The bacterium Francisella tularensis causing tularemia in humans and other mammals displays little genetic diversity among genomes across temporal and spatial scales. F. tularensis infects humans with an extremely low infectious dose and causes natural seasonal tularemia outbreaks. During the Cold War, this bacterium was developed as a biological weapon.

    In paper I, we aimed at investigating the genetic diversity of F. tularensis over space and time and were especially interested in the influence of spatial dispersal on the genetic diversity. By analyses of single-nucleotide polymorphisms (SNPs) among 205 F. tularensis genomes, we found that tularemia had moved from East to West over the European continent by dispersal patterns characterized by multiple long-range dispersal events. Evolutionary rate estimates based on the year of bacterial isolation from 1947 to 2012 indicated non-measurable rates. In outbreak areas with multiple recent outbreaks, however, there was a measurable rate of 0.4 SNPs/genome/year indicating that in areas with more intense disease activity, there is a detectable evolutionary rate. The findings suggest that long-range geographical dispersal events and mostly very low evolutionary rates are important factors contributing to a very low genetic diversity of F. tularensis populations.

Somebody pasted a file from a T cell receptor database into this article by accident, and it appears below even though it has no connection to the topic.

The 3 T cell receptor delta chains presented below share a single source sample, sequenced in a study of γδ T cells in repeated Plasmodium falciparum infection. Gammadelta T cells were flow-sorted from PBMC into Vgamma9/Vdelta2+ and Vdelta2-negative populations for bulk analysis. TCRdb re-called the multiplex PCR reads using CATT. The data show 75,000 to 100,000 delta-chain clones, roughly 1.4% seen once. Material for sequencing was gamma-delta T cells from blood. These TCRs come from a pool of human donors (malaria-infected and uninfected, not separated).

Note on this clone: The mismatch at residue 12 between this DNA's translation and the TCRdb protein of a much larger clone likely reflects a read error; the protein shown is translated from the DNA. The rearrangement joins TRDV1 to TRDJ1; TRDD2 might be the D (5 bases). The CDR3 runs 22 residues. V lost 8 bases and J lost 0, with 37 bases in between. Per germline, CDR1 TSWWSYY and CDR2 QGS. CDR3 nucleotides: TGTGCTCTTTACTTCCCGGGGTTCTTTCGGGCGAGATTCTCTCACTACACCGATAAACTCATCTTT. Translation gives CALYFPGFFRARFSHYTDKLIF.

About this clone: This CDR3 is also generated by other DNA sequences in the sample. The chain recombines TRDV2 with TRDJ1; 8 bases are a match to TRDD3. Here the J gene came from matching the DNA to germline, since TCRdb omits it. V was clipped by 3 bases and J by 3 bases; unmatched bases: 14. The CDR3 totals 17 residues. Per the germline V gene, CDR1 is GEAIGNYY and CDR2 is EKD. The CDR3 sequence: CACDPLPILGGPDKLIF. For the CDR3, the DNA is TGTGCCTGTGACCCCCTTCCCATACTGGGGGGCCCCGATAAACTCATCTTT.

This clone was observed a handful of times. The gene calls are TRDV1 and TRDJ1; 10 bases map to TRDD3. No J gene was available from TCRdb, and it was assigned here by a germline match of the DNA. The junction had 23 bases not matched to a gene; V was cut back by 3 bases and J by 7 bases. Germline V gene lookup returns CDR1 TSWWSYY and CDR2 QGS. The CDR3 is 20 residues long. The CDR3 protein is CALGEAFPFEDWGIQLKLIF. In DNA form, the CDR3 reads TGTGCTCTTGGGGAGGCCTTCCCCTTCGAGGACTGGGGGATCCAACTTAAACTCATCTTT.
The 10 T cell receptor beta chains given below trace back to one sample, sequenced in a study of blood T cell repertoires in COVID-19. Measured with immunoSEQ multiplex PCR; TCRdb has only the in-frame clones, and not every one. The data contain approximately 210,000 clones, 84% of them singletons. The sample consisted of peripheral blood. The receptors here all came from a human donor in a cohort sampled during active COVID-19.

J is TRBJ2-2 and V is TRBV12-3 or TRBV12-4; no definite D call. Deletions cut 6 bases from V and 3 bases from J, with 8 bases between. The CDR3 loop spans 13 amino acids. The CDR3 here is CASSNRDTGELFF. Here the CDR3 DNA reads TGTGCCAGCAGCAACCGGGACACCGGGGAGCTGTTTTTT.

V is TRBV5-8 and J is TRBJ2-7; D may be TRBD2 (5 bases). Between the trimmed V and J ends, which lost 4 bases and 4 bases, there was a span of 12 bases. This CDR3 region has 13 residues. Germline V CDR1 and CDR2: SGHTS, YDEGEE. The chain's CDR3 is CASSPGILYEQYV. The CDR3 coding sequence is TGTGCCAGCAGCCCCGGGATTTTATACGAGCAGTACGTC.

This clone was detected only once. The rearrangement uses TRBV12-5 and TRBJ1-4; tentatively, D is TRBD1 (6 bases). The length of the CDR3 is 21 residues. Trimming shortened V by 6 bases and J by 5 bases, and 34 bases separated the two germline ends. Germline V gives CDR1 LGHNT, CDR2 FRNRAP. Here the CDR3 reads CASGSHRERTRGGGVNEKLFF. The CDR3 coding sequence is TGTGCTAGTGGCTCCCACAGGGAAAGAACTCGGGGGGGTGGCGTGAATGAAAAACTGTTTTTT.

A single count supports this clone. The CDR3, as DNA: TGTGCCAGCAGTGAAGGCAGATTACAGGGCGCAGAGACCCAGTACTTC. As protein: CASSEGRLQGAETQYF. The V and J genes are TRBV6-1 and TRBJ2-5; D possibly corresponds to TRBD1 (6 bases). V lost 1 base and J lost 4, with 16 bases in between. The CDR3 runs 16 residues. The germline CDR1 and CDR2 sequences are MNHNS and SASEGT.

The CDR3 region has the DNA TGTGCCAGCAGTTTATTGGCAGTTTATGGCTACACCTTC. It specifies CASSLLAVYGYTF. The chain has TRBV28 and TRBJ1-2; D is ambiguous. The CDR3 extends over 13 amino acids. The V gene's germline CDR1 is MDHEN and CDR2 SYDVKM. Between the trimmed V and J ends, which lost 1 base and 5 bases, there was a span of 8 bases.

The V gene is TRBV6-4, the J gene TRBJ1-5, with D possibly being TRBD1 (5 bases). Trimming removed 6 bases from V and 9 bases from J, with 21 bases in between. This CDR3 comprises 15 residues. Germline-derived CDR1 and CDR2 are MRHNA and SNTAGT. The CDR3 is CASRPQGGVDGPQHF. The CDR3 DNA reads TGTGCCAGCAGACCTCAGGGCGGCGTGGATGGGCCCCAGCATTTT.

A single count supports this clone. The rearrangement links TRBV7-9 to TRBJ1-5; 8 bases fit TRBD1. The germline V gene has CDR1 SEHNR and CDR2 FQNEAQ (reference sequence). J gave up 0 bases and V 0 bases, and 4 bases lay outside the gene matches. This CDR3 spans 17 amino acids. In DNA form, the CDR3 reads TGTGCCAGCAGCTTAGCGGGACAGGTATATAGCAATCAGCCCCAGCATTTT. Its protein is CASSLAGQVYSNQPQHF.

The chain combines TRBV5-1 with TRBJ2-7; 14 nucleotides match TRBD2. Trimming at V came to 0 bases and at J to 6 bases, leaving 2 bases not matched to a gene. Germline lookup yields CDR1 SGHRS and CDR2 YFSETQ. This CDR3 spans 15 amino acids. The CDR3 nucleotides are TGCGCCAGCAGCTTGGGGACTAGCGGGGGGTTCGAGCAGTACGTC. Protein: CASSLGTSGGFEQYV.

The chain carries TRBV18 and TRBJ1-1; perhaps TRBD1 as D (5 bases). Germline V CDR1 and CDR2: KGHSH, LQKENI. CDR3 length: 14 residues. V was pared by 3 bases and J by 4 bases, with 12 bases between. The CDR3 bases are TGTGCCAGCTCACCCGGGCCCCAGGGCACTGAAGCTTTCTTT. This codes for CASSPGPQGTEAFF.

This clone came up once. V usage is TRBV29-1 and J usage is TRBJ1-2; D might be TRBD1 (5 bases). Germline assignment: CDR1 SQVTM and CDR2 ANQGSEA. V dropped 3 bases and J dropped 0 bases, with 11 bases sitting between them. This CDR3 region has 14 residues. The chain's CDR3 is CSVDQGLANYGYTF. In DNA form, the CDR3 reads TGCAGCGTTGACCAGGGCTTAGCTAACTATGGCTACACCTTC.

In paper II, we focused on a geographically restricted area with a history of frequent tularemia outbreaks to study F. tularensis persistence. By analyzing F. tularensis genomes from 138 individuals infected from 1994 to 2010 in Örebro County in Sweden and performing a long-term laboratory storage experiment, we explored the microbial population concept of a pathogen seed-bank. We found that eight indistinguishable genomes – each of them defined by no SNPs across 1.65 million whole-genome nucleotides – locally persisted over 2-9 years. We found unmeasurable SNP accumulation rates and overlapping bacterial generations among the outbreak genomes and that F. tularensis survived in saline for four years without nutrients. By these findings, and analyses of nucleotide substitution patterns, we suggest that a pathogen seed-bank effect is an important feature of F. tularensis ecology influencing genetic diversity.

    In paper III, we developed a new concept for source attribution of a F. tularensis sample. We aimed to identify genetic variation that is characteristic to laboratory culturing and we used culture amplification to identify genetic variation present at exceedingly low frequencies in a sample. Based on a biological enrichment scheme followed by high-throughput sequencing, we could track genetic variation back to a source sample. These results suggest that the concept has potential for linking a F. tularensis sample to its laboratory source sample.